Draping of engineered prepregs and reinforced thermoplastics
The aim of DEPART is to provide the fundamental understanding, materials
characterisation, and modeling tools for the draping and consolidation of fabric based composites.
A detailed understanding of the drape behaviour of woven fabrics is important to enable accurate predictions
of the mechanical properties of complex-shaped structures made from woven fabric and to optimise their
manufacture. One of the most important considerations facing a composites designer is understanding how the
fabric behaves as it is draped over the mould. Unidirectional material is difficult and time-consuming to
drape over curved structures, although it is precisely these curved geometries which use composite material
most efficiently. For this reason, materials based on either woven or stitch-bonded (non-crimp) fabrics are
generally used. As the fabric is draped, it can undergo large in-plane deformations, changing the fibre
orientation angles and the lamina thickness. These alterations in the fibre architecture have a significant
impact on the strength and stiffness of the final structure. In the most severe cases the material can
wrinkle or lose contact with the mould, severely reducing the quality of the finished product.
The DEPART project looks into the micromechanical analysis of the fabric shear deformation as well as the
simulation of the draping process of the composite.
In terms of drape simulation, the effort is to provide the basis for developing a drape model intermediate to
the two approaches used in the past: namely kinematic modelling (e.g. MSC Patran Laminate Modeler) and a
comprehensive finite element analysis (e.g. ESI PAM/FORM) of the drape process. The former approach, while
being simple, lacks the completeness and the accuracy due to omission of draping forces and detailed fabric
properties. The latter finite element approach of modelling fabric drape requires long processing times and a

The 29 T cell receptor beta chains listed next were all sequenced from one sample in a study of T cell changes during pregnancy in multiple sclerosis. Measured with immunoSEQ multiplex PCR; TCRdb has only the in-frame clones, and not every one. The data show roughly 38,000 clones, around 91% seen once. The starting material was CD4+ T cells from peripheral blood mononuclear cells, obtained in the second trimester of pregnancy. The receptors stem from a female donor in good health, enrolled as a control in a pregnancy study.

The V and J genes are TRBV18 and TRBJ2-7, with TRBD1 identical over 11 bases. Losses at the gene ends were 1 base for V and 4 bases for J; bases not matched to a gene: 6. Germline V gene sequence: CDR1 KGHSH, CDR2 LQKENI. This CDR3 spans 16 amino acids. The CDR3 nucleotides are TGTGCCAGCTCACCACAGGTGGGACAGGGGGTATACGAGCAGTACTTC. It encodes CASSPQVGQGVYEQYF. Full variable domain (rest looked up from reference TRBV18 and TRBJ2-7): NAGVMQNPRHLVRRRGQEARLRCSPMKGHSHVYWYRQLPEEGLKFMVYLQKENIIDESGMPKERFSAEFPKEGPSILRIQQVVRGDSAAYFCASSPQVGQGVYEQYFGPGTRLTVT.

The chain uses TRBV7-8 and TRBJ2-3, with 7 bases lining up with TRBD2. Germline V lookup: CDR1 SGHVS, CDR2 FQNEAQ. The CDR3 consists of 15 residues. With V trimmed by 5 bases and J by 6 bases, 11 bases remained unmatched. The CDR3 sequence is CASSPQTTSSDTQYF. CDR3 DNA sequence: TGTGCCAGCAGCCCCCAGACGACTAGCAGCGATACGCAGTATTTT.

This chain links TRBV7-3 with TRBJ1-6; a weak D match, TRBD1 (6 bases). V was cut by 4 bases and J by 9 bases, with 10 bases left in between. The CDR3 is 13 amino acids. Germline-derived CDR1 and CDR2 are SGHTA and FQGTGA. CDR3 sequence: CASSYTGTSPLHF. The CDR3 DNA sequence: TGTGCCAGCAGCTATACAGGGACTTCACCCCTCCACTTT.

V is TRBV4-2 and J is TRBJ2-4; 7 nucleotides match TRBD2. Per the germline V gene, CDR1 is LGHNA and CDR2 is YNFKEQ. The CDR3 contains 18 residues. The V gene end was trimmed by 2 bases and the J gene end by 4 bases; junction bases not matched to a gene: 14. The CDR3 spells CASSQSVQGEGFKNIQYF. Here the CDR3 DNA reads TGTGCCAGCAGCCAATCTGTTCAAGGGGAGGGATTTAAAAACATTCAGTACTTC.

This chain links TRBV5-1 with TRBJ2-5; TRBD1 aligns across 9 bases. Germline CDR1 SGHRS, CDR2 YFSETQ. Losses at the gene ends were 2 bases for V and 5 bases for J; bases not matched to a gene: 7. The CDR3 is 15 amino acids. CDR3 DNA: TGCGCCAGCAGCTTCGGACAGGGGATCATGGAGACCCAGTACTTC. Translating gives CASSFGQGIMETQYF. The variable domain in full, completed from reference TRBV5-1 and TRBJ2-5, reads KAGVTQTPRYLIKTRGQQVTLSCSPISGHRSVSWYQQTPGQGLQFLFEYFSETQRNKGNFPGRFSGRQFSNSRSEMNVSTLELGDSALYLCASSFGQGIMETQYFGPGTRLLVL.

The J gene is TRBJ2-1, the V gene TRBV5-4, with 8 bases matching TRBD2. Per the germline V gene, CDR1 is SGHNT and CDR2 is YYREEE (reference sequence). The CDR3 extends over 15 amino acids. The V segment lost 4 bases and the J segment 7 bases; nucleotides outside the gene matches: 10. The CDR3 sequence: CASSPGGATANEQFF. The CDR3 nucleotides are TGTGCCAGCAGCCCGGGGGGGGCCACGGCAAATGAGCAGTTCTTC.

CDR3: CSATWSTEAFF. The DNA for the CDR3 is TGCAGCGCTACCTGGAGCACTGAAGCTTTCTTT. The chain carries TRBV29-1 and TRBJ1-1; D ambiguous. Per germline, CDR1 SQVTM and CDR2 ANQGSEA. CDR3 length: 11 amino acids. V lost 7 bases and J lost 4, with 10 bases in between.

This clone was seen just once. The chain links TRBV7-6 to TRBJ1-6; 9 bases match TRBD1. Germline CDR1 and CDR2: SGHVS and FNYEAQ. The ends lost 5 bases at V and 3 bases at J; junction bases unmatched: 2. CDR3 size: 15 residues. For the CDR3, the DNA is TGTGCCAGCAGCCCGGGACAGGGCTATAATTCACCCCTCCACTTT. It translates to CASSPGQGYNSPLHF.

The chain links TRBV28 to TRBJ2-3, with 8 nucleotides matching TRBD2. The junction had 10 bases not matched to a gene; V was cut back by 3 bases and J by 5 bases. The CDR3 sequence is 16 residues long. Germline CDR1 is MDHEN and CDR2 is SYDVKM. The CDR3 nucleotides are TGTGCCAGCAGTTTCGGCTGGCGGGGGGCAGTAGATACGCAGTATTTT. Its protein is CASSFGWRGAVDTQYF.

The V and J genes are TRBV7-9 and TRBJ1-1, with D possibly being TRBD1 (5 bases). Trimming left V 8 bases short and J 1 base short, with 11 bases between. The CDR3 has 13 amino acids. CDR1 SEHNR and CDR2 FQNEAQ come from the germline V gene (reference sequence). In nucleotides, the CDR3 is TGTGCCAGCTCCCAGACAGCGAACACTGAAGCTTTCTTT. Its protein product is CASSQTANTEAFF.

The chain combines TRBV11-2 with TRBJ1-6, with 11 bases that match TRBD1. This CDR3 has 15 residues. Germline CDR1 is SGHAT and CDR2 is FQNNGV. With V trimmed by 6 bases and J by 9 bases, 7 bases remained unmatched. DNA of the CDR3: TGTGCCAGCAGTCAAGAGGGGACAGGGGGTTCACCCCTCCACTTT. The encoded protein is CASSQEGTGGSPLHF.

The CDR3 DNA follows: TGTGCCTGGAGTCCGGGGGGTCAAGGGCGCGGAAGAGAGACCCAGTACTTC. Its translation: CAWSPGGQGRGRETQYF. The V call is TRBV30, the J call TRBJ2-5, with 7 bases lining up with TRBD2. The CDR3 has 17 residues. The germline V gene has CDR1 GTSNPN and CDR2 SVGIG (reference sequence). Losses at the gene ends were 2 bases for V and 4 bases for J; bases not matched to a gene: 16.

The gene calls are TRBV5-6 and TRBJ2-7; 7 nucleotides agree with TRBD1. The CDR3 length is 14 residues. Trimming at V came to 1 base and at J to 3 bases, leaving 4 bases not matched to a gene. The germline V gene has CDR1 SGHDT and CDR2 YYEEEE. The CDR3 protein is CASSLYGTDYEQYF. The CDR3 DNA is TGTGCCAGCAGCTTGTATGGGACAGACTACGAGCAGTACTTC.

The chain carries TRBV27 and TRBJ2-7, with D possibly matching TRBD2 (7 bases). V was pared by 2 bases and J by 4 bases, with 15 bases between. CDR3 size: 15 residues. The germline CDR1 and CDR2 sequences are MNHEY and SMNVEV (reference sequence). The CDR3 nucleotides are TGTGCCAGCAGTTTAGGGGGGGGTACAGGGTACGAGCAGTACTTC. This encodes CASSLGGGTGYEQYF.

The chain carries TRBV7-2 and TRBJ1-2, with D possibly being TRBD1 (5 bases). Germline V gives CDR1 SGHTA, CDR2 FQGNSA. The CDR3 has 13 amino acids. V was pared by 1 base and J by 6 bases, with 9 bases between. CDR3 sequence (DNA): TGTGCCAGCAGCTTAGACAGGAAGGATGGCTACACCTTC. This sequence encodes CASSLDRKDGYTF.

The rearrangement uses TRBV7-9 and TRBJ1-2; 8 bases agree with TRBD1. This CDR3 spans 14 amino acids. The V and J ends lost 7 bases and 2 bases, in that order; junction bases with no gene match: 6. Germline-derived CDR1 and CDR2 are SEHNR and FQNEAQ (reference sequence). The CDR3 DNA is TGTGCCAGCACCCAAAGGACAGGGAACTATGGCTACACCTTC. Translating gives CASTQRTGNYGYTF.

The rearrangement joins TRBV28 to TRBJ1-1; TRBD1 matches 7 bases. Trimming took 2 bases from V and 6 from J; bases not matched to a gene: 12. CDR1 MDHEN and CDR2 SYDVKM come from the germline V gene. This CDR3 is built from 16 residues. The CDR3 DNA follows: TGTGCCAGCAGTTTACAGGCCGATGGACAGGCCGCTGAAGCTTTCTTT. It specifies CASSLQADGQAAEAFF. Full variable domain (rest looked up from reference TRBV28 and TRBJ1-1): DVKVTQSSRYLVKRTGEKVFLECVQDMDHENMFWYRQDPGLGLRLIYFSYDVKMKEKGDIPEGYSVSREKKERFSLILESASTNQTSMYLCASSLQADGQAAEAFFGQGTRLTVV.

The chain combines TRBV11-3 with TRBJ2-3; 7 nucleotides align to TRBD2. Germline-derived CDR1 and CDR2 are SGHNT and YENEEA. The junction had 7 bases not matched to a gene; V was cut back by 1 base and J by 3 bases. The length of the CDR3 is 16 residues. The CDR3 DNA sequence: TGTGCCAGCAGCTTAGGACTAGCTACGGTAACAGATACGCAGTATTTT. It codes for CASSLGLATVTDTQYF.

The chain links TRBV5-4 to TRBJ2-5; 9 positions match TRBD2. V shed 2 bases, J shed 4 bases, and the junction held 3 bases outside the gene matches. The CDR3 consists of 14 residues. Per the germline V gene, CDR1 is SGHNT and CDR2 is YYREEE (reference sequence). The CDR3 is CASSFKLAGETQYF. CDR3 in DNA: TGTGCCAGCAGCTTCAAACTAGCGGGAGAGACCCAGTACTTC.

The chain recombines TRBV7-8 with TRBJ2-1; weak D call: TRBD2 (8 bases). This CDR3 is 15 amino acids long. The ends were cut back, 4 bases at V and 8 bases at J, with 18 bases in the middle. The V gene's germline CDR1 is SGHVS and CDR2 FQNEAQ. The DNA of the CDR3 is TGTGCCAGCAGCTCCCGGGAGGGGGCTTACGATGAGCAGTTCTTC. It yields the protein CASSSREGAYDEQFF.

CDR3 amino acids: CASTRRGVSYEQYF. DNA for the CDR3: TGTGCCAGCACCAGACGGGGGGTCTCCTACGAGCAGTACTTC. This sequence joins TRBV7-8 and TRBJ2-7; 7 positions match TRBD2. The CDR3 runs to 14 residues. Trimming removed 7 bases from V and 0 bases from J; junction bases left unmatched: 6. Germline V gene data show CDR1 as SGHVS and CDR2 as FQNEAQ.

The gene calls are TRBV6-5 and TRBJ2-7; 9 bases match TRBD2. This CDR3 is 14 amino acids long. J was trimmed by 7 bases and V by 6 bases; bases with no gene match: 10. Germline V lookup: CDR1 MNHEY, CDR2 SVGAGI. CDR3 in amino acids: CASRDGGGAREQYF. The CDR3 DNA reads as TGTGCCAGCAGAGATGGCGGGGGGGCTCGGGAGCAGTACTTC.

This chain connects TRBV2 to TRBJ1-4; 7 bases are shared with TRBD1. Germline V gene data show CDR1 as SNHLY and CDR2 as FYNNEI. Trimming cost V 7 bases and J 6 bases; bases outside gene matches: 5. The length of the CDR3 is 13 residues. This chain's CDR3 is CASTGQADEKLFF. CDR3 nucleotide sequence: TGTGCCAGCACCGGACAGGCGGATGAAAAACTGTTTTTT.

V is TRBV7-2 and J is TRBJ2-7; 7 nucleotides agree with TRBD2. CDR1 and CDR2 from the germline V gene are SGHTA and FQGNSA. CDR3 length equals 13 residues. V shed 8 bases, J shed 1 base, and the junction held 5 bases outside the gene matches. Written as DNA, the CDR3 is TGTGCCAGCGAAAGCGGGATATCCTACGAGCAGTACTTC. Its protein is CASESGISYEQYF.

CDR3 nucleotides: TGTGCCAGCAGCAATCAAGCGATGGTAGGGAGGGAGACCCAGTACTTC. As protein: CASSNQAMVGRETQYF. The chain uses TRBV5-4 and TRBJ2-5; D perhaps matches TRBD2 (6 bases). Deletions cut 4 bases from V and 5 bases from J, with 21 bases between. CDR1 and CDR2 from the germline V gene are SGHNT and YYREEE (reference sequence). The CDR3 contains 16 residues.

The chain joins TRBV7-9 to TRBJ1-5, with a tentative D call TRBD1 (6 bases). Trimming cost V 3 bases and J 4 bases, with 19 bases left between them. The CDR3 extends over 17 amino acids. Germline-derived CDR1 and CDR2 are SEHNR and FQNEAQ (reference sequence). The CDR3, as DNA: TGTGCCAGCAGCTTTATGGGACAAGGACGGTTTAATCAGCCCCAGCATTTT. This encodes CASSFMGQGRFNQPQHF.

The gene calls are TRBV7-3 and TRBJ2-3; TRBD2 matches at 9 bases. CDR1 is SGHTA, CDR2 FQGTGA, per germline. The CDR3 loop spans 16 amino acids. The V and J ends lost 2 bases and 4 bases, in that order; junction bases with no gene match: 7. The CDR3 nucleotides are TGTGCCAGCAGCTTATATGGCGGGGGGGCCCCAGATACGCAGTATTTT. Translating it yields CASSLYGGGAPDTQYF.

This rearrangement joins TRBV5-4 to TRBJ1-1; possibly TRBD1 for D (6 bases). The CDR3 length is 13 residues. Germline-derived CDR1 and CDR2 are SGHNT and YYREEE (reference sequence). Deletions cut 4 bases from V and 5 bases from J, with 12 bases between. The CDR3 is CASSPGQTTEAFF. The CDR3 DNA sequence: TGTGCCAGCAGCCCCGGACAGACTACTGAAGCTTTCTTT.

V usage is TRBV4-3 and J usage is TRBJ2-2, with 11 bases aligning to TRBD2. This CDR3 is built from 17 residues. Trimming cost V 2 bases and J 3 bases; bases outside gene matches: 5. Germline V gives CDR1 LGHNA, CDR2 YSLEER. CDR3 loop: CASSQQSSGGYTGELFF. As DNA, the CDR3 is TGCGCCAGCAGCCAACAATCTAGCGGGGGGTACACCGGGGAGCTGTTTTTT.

large amount of input data. The 'next-generation' drape model expected to evolve from the work presented in
this paper aims to provide for the secondary effects of draping forces on the fabric deformation.
With the industrial partners from aerospace, automotive as well as CAD/CAE sectors, the project aims to
provide solutions with a wide range of applicability. Collaboration with the Nottingham University helps in
division of the goals into investigating the micro- or macro- mechanics of the composites separately. The
micromechanics expertise at Cambridge University provides an able platform to focus on the low-level fabric
deformations, tensile and compressive behaviours in both elastic and plastic regimes, and the drape
simulations taking these results into account. Industrial components supplied by DERA and BAE SYSTEMS provide
a basis to evaluate the accuracy and to identify the range of applicability of the draping/forming
simulations. The modeling tools are proposed to be implemented as part of MSC's Patran Laminate Modeler
To investigate draping behaviour for a component with less uniform curvature, the rear half of a helmet is
being used, and is shown below.
Fig 1. Draped pattern over the back-skin of DERA supplied helmet: output of Patran LM
- SB Sharma, MPF Sutcliffe, MJ Clifford and AC Long. 'Experimental investigation of tow deformation during
draping of woven fabrics', Proc. of 4th ESAFORM Conf. on Metal Forming, 23-25 April 2001, Liege, Belgium. (Abstract)
- SB Sharma, MPF Sutcliffe. 'Draping of woven composites over irregular surfaces', Proc. of Int. Conf. on
Composite Materials ICCM-13, 25-29 June 2001, Beijing, China. (Abstract)
Principal Investigator & Researchers
Engineering and Physical Sciences Research Council (EPSRC), Research
Industrial Partners and Educational Collaborators